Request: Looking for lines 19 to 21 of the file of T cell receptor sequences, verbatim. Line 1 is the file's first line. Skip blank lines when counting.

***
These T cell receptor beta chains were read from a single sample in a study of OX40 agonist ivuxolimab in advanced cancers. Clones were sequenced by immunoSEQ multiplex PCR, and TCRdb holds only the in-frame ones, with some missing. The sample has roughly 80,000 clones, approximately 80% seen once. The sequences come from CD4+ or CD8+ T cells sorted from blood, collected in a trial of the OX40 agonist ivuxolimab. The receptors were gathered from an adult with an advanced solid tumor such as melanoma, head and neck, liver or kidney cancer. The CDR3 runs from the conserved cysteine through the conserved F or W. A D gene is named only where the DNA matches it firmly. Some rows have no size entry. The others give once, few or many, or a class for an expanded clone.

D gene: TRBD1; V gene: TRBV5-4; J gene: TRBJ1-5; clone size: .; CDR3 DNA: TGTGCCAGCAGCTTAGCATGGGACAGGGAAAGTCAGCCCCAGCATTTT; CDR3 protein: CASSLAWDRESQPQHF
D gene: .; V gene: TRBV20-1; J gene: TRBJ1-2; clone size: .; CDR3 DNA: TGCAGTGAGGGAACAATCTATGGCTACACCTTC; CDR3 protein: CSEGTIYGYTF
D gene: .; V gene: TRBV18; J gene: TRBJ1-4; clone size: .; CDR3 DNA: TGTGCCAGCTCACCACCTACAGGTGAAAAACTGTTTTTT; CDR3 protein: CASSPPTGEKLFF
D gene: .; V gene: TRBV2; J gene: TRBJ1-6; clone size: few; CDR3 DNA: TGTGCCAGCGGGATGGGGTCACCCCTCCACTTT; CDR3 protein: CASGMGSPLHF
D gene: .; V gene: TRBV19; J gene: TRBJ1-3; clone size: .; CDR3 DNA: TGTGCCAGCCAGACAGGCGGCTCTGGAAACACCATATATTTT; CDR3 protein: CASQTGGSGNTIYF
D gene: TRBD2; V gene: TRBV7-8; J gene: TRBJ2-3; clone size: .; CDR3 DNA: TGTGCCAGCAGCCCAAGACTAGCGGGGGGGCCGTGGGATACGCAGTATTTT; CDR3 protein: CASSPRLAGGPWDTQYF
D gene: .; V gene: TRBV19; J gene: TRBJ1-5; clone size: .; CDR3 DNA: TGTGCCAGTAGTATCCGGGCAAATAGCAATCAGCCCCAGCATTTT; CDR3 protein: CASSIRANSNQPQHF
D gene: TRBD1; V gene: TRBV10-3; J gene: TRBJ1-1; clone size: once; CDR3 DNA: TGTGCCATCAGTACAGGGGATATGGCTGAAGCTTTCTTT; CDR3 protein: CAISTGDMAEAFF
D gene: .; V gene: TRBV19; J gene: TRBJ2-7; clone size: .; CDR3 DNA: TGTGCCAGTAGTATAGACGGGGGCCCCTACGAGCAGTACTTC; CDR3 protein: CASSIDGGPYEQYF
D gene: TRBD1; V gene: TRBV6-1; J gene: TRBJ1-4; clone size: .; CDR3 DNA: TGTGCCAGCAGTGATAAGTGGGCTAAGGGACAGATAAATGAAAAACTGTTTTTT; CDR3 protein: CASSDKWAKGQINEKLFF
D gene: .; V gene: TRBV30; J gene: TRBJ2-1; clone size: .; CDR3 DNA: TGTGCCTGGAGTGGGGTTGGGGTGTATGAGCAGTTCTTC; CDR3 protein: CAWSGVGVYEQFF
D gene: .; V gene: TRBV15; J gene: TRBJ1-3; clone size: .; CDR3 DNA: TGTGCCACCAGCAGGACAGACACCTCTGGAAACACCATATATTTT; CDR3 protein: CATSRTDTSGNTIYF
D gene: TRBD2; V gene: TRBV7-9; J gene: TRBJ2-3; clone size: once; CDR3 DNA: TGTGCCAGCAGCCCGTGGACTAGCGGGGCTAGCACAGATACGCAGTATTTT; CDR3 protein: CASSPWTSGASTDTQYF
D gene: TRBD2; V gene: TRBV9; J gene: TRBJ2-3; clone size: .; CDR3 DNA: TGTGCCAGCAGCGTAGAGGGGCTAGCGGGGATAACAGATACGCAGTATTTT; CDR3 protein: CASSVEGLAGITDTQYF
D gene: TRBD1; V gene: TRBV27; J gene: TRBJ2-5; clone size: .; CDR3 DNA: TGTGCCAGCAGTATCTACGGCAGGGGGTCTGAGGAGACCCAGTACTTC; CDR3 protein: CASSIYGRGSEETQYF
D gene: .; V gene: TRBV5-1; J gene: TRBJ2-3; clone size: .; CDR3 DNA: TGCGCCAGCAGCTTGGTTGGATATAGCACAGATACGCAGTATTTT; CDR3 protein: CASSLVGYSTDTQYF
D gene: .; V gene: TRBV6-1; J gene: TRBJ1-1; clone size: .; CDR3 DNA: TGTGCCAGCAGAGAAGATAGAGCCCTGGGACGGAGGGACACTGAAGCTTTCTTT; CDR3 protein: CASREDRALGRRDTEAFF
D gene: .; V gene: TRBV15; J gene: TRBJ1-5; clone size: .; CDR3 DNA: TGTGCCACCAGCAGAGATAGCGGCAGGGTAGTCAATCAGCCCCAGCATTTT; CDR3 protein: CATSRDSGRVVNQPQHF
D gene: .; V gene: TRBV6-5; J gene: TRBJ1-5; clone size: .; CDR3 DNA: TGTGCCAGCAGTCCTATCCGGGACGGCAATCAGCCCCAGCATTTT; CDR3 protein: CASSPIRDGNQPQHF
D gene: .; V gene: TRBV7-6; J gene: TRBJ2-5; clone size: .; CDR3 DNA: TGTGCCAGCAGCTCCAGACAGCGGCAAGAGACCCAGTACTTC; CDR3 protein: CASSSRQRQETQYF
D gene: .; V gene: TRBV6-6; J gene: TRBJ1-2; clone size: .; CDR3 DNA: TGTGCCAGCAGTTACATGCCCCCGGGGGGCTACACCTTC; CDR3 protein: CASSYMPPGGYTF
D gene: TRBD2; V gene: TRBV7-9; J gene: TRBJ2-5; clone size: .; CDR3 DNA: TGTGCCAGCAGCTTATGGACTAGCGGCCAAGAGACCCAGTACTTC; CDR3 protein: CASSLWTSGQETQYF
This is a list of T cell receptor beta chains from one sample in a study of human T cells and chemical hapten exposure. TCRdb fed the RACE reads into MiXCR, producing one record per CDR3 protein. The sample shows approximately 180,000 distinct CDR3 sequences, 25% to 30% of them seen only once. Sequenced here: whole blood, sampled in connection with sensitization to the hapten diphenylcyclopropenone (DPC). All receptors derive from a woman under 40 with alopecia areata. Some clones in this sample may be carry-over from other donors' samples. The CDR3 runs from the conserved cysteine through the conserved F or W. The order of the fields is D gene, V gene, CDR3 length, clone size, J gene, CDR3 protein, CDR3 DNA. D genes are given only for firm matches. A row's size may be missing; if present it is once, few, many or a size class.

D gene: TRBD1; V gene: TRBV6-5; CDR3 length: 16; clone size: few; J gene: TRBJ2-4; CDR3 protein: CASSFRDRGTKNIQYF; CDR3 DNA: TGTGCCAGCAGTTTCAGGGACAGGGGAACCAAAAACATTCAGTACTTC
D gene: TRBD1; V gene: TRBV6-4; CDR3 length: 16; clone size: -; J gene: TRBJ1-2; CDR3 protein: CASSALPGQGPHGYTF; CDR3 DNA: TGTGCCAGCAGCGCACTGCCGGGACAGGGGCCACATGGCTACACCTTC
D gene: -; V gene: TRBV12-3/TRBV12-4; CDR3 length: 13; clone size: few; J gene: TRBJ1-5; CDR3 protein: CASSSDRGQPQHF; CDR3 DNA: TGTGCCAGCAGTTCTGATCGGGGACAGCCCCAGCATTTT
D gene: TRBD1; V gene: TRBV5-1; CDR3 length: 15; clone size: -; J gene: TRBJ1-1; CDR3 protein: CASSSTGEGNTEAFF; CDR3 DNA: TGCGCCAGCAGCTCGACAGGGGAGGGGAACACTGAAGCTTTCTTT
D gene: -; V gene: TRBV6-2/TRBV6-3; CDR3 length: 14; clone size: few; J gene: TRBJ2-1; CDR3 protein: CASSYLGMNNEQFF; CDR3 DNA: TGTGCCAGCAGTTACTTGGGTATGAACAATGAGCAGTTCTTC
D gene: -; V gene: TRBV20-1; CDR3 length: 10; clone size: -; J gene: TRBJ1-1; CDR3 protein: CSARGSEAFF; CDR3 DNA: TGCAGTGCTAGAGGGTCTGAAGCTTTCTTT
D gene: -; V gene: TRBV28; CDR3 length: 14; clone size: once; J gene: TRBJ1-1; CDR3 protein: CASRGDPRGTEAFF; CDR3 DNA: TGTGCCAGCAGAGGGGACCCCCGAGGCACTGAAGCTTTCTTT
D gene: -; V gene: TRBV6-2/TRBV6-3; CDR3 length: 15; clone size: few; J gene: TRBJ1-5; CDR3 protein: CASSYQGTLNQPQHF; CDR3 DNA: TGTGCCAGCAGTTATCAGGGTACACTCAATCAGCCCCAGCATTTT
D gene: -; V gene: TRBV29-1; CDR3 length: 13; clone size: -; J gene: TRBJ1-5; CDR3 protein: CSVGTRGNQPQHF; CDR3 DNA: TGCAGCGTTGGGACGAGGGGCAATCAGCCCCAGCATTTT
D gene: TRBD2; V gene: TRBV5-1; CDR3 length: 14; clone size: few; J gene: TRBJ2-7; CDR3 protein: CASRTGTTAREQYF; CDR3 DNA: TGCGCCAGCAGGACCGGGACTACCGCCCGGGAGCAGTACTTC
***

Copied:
D gene: .; V gene: TRBV15; J gene: TRBJ1-5; clone size: .; CDR3 DNA: TGTGCCACCAGCAGAGATAGCGGCAGGGTAGTCAATCAGCCCCAGCATTTT; CDR3 protein: CATSRDSGRVVNQPQHF
D gene: .; V gene: TRBV6-5; J gene: TRBJ1-5; clone size: .; CDR3 DNA: TGTGCCAGCAGTCCTATCCGGGACGGCAATCAGCCCCAGCATTTT; CDR3 protein: CASSPIRDGNQPQHF
D gene: .; V gene: TRBV7-6; J gene: TRBJ2-5; clone size: .; CDR3 DNA: TGTGCCAGCAGCTCCAGACAGCGGCAAGAGACCCAGTACTTC; CDR3 protein: CASSSRQRQETQYF